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The Ocean Is Now in Need of Support

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By Santo D. Banerjee

NEW YORK (IDN) — “The Ocean: Life and Livelihoods” was the theme for World Oceans Day 2021 as well as a declaration of intentions that launches a decade of challenges to get the Sustainable Development Goal 14, “Conserve and sustainably use the oceans, seas and marine resources”, by 2030.

The importance of the theme of this year’s World Oceans Day celebrated on June 8, is underlined by the fact that the ocean covers over 70% of the planet. It is our life source, supporting humanity’s sustenance and that of every other organism on earth.

As the UN points out, the ocean produces at least 50% of the planet’s oxygen, it is home to most of the earth’s biodiversity and is the main source of protein for more than a billion people around the world.

Not to mention, the ocean is key to our economy with an estimated 40 million people being employed by ocean-based industries by 2030. Despite all its benefits, the ocean is now in need of support.

90% of big fish populations are depleted. 50% of coral reefs have been destroyed. We are taking more from the ocean than can be replenished. “To protect and preserve the ocean and all it sustains, we must create a new balance, rooted in a true understanding of the ocean and how humanity relates to it. We must build a connection to the ocean that is inclusive, innovative, and informed by lessons from the past.”

The annual commemoration is a reminder of the major role oceans have in everyday life as “the lungs of our planet” and as a source of food and medicine, noted UN Secretary-General António Guterres. Although this year’s theme focuses on their importance for the cultural and economic survival of communities worldwide, the Secretary-General cited a recent report which confirmed that many of the benefits oceans provide are being undermined by human activity.

World Oceans Day has come as countries continue to confront the COVID-19 pandemic, the climate crisis and the ongoing assault on oceans, seas and marine resources, Mr. Guterres said. With more than three billion people worldwide, mainly in developing countries, relying on the ocean for their livelihood, he called for action.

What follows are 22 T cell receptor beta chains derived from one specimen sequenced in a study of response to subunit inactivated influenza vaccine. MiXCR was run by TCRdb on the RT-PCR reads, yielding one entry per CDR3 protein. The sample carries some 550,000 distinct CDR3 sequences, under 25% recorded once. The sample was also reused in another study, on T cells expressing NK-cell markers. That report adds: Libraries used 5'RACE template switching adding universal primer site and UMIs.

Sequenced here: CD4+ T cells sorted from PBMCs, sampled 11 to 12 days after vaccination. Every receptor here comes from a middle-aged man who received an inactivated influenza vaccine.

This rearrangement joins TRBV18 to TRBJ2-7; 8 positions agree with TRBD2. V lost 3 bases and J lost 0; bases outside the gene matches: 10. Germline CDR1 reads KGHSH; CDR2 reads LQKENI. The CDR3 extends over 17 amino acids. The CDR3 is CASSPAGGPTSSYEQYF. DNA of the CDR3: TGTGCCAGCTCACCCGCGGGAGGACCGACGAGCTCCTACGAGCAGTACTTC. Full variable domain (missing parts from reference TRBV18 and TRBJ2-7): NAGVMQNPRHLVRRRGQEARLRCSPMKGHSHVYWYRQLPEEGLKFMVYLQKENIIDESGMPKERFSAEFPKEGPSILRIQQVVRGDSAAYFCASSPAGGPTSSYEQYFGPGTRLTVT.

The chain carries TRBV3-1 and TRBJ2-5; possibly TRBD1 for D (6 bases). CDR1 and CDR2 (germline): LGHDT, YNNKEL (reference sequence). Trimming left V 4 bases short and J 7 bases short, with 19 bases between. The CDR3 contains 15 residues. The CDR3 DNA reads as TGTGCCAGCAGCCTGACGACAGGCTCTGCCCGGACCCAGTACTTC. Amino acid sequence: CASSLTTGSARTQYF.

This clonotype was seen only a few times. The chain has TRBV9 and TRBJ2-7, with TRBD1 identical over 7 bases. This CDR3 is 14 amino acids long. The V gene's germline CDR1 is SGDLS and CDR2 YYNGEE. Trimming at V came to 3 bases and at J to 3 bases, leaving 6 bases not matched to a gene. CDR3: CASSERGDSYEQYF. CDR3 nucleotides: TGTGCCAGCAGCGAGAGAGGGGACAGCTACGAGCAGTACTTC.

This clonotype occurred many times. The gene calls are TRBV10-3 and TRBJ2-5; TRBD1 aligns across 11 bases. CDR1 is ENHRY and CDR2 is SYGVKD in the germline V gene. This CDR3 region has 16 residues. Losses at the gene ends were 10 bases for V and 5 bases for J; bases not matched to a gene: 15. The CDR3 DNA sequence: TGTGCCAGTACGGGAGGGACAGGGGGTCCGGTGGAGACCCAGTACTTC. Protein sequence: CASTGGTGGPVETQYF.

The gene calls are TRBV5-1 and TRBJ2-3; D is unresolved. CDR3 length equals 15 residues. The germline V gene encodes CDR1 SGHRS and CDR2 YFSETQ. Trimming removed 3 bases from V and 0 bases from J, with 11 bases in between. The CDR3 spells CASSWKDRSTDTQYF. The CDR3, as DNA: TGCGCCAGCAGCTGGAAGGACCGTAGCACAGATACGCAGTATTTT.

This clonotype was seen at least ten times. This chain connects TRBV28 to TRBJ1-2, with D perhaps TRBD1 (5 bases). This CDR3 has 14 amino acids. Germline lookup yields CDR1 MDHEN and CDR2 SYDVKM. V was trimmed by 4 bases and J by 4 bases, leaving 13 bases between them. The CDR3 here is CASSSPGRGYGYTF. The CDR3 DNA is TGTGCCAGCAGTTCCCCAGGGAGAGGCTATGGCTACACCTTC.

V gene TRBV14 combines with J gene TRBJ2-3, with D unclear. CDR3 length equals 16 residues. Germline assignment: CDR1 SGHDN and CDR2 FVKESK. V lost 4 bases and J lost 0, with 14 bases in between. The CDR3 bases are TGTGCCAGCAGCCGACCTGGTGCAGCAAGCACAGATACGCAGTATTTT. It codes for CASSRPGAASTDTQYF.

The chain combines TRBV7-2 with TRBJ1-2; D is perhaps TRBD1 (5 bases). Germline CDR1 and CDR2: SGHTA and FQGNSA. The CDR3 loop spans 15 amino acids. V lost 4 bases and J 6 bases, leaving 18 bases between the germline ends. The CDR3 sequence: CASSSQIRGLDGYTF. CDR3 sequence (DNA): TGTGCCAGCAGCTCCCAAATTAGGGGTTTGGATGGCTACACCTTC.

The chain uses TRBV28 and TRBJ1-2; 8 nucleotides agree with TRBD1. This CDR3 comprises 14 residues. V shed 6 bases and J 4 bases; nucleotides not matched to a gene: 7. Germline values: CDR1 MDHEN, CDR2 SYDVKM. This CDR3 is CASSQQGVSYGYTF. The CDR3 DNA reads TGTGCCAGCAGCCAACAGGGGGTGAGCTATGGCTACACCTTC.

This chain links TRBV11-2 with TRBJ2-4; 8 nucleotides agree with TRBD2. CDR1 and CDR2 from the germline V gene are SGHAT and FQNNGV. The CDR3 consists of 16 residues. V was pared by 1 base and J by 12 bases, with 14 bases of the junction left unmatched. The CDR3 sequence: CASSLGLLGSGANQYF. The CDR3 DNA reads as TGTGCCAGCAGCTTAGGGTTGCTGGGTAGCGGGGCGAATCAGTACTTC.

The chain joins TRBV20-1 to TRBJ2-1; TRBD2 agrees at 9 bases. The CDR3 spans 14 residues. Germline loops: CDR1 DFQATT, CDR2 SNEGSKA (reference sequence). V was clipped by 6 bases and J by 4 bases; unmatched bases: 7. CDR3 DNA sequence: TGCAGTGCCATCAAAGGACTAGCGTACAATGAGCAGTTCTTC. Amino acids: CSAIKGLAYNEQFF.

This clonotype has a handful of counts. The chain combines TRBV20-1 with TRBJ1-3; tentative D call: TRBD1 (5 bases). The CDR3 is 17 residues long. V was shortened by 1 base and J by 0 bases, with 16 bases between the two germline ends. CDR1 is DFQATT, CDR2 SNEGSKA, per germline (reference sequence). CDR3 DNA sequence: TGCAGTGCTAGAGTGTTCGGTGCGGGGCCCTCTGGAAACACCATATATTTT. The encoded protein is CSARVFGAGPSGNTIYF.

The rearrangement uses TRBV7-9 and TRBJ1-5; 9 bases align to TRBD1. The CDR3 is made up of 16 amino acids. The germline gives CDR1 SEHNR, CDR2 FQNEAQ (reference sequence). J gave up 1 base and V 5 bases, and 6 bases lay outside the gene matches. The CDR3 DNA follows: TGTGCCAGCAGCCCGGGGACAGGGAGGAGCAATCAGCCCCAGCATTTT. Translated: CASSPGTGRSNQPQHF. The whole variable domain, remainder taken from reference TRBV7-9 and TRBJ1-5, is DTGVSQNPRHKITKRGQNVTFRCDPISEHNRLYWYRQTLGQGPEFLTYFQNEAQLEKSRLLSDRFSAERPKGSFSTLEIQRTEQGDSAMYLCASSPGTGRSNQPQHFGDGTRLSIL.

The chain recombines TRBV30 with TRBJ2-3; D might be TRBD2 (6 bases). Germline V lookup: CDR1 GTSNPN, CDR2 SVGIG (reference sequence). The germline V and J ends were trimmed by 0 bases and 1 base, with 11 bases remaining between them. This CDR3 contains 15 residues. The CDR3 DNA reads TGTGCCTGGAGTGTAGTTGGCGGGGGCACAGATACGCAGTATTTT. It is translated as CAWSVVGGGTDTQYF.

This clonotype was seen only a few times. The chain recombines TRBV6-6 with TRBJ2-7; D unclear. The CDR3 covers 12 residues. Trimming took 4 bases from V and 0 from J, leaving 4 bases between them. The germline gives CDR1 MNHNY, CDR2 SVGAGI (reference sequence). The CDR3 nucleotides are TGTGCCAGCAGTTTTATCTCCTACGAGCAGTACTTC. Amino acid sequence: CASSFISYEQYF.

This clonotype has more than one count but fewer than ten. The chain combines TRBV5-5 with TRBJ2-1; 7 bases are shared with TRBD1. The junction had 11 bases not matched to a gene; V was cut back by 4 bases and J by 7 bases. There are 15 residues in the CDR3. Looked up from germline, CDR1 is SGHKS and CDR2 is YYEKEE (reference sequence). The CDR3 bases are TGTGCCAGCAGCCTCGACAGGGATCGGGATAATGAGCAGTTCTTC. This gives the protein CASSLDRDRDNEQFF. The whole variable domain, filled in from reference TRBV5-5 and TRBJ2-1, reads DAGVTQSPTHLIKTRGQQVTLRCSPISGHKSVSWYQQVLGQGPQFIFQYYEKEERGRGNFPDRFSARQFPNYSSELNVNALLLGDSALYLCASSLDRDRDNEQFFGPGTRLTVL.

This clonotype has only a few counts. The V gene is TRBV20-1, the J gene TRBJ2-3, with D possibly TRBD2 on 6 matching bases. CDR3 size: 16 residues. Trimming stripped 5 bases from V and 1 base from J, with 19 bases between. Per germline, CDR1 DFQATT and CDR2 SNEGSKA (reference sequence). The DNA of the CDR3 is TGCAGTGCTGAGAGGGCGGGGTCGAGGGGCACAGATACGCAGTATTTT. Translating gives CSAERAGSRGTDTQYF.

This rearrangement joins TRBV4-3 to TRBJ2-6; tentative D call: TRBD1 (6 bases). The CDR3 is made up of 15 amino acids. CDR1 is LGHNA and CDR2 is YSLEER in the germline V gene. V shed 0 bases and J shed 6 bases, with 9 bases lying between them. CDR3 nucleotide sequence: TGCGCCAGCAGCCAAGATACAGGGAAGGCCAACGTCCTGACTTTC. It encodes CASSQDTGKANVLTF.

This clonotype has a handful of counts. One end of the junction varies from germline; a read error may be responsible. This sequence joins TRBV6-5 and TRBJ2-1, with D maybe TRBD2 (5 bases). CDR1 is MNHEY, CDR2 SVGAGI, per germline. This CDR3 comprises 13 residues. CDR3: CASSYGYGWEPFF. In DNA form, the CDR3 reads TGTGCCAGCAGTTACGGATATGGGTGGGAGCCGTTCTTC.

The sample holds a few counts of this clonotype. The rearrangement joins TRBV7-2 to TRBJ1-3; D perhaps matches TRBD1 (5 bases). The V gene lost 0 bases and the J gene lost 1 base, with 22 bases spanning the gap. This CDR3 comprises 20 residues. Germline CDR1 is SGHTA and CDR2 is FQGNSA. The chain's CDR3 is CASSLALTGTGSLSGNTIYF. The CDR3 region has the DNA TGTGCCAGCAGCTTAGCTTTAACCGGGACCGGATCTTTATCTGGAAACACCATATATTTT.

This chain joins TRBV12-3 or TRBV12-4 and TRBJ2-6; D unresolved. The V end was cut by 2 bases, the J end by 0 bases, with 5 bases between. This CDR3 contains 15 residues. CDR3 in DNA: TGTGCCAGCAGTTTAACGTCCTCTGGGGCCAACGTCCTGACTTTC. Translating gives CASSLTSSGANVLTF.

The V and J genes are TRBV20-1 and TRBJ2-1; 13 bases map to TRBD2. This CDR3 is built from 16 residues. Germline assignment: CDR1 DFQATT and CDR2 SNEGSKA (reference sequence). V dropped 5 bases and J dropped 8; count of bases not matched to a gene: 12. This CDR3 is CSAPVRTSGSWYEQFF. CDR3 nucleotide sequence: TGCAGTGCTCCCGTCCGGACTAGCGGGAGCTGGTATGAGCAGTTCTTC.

“As we strive to recover from COVID-19, let’s end our war on nature,” Mr. Guterres said. “This will be critical to achieving the Sustainable Development Goals, keeping within reach the 1.5-degree target of the Paris Agreement, and ensuring the health of our oceans for today’s and future generations.”

As part of the World Ocean Day celebrations, the UN Educational, Scientific and Cultural Organization (UNESCO) has announced the selection of an initial series of actions to drive what it calls the “ocean knowledge revolution”.

Led by diverse partners from science, government, civil society and other sectors, they fall under the UN Decade of Ocean Science for Sustainable Development which runs through 2030.

“From restoring the Great Barrier Reef to mapping 100% of the ocean floor in high resolution, these innovative programmes and contributions make up the first set of Ocean Decade Actions that will contribute to helping deliver the ocean we want by 2030”, said Audrey Azoulay, the UNESCO Director-General.

The flagship Ocean Decade Actions were selected from hundreds of applications submitted to the agency’s Intergovernmental Oceanographic Commission (IOC), the UN entity that supports global ocean science and services.

They include initiatives to expand deep-sea research and exploration of the “twilight zone” of the ocean.  Little is known about this layer, which extends from 200 to 1,000 metres (roughly 650 to 3,300 feet).

Other actions focus on developing knowledge and solutions to reduce the multiple pressures on marine ecosystems, including climate change, biodiversity loss and pollution, as well as measures to improve the sustainable management of fish stocks.

“The hundreds of responses to the Ocean Decade’s first Call for Decade Actions showcase the success of and huge interest around this global movement”, said Vladimir Ryabinin, the IOC Executive Secretary.

“The initial Actions are just the first building blocks of the Decade–there will be many chances to engage.” [IDN-InDepthNews – 09 June 2021]

Image: Coral reef fish swim in French Polynesia in the Pacific Ocean. Ocean Image Bank/Jayne Jenkins.





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